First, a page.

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Christian Theology

4.02  ·  Rating details ·  3,090 ratings  ·  85 reviews
Christian Theology has been revised to take account of changes in the theological world as well as changes in the intellectual, political, economic, and social worlds. Several sections have been added, including a new chapter on postmodernism. At other points the discussion has been updated, and some portions of the original have been condensed, since the issues they ...more
Hardcover, 1312 pages
Published August 1st 1998 by Baker Academic (first published 1983)
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Average rating 4.02  · 
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 ·  3,090 ratings  ·  85 reviews

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Tim Cooper
Aug 24, 2011 rated it really liked it
Although it took me most of the summer to read, I think this now replaces Wayne Grudem's Systematic Theology as my 'go to' book for quick theological study. Erickson is very detailed in his study and makes some really complex issues approachable.
Jared Wilson
Aug 09, 2018 rated it liked it
Starts unevenly. Gets better. I wish he'd said more on some things, less on others. Generally solid, though, but certainly not the SysTheo I'd recommend as a go-to.
Bret James Stewart
Oct 31, 2013 rated it liked it
Erickson has done a reasonably good job with this book. It is an introductory survey of the major topics of systematic theology. On the positive side, he has done a phenomenal job in structuring this book so that it is easy to find information. He has reading questions at the beginning of each section that tell you what you are going to encounter, and he uses headings and sub-heading effectively to break up information into logical groups. His writing style is also approachable and is able to ...more
Glenn Wishnew III
Nov 12, 2019 rated it it was ok
This is essentially a reference book. As such, it is far from exhilarating.
Brent McCulley
Jan 13, 2014 rated it it was amazing
Shelves: theology
My first systematic theology finally completely read from cover to cover! What a refreshing feeling closing this after reading the last page after several months of wrestling with Millard J. Erickson's treatment in Christian Theology. Let me begin by saying obviously I don't agree with all of Erickson's thought--who would? As a systematic theology, the systematizer does the painstaking job at putting his theology into a coherent system, and as such, it reflects Erickson's system, and not someone ...more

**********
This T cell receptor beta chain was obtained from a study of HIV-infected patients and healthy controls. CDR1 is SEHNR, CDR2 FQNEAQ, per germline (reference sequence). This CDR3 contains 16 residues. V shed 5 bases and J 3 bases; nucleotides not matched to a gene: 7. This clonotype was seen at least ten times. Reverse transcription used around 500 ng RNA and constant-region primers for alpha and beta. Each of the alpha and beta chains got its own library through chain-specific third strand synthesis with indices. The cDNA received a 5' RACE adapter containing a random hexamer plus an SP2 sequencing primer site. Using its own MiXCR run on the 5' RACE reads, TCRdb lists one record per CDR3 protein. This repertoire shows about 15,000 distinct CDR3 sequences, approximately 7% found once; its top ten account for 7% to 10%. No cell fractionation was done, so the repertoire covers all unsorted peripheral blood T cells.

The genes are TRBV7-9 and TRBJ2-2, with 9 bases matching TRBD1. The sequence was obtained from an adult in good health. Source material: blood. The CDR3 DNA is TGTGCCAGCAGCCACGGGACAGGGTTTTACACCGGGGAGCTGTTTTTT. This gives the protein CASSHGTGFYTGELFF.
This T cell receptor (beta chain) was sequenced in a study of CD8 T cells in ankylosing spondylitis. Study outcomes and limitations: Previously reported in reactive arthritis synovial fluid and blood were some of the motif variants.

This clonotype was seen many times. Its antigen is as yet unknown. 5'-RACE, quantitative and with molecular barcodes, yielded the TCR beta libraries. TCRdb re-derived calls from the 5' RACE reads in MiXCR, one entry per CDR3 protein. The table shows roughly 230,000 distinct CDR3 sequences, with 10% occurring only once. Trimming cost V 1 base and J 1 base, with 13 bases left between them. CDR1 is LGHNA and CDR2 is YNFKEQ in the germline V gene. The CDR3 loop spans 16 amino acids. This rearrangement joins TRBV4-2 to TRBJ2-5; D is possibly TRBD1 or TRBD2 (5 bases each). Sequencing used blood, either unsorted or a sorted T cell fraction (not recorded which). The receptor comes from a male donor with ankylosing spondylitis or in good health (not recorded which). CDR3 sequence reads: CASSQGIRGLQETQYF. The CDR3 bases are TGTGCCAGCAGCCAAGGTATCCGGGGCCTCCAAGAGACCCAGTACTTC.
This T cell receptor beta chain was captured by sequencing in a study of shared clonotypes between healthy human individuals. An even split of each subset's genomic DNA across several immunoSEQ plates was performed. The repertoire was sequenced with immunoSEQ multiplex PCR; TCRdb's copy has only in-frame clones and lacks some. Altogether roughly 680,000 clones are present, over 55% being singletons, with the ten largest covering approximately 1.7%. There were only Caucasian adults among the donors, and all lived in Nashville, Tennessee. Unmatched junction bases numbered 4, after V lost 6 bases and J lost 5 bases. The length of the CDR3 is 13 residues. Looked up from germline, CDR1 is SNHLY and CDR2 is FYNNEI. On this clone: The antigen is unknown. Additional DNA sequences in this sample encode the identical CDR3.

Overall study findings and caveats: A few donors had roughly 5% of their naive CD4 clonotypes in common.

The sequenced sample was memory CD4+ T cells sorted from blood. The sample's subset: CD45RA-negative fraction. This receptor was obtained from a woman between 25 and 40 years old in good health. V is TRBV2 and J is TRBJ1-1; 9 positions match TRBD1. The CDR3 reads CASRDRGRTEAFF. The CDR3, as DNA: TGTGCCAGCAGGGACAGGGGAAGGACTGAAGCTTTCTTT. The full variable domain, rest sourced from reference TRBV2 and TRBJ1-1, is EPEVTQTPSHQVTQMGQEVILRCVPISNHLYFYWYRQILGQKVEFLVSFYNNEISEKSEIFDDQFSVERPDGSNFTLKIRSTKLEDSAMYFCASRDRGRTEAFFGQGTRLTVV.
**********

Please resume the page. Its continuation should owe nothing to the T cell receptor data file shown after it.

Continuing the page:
Dec 03, 2012 rated it liked it
Shelves: theology
The strength of this book is the depth into which Mr. Erickson goes as he covers the main theological viewpoints on various topics. He does a great job of summarizing the various views, offering strengths and weaknesses of those views, and then offering his own final analysis as to which view he believes is the most Biblically sound. The drawback to this approach is that it is sometimes difficult to keep the views separated in one's own mind, causing some unnecessary confusion. Additionally, by ...more
Jacob Aitken
This was the first systematic text I read. Admittedly, nine years ago I really couldn't evaluate Erickson's positions. I read his text in conjunction with Grudem's and the differences became apparent. Erickson studied under Wolfhart Pannenburg and as a result he is able to competently grasp many tough philosophical issues. (This is largely absent from Grudem).

Since he is an evangelical, the reader can guess his positions on most topics. However, for the Calvinist reader a few things might be
Philip Christman
Feb 12, 2015 rated it it was amazing
I gave myself a year to work through the 1200+ pages of this book while trying to do justice to the text. it's taken almost that long, but was worth the time. Although completely evangelical, Erickson is unafraid to take less-than-majority opinions (it threw me that he leans to post -tribulationism). There is a constant emphasis on missions. best of all, this book is readable in a way that Strong's is not, and profound in a way that Bancroft's is not. I reccomend it highly.
Feb 19, 2011 rated it it was amazing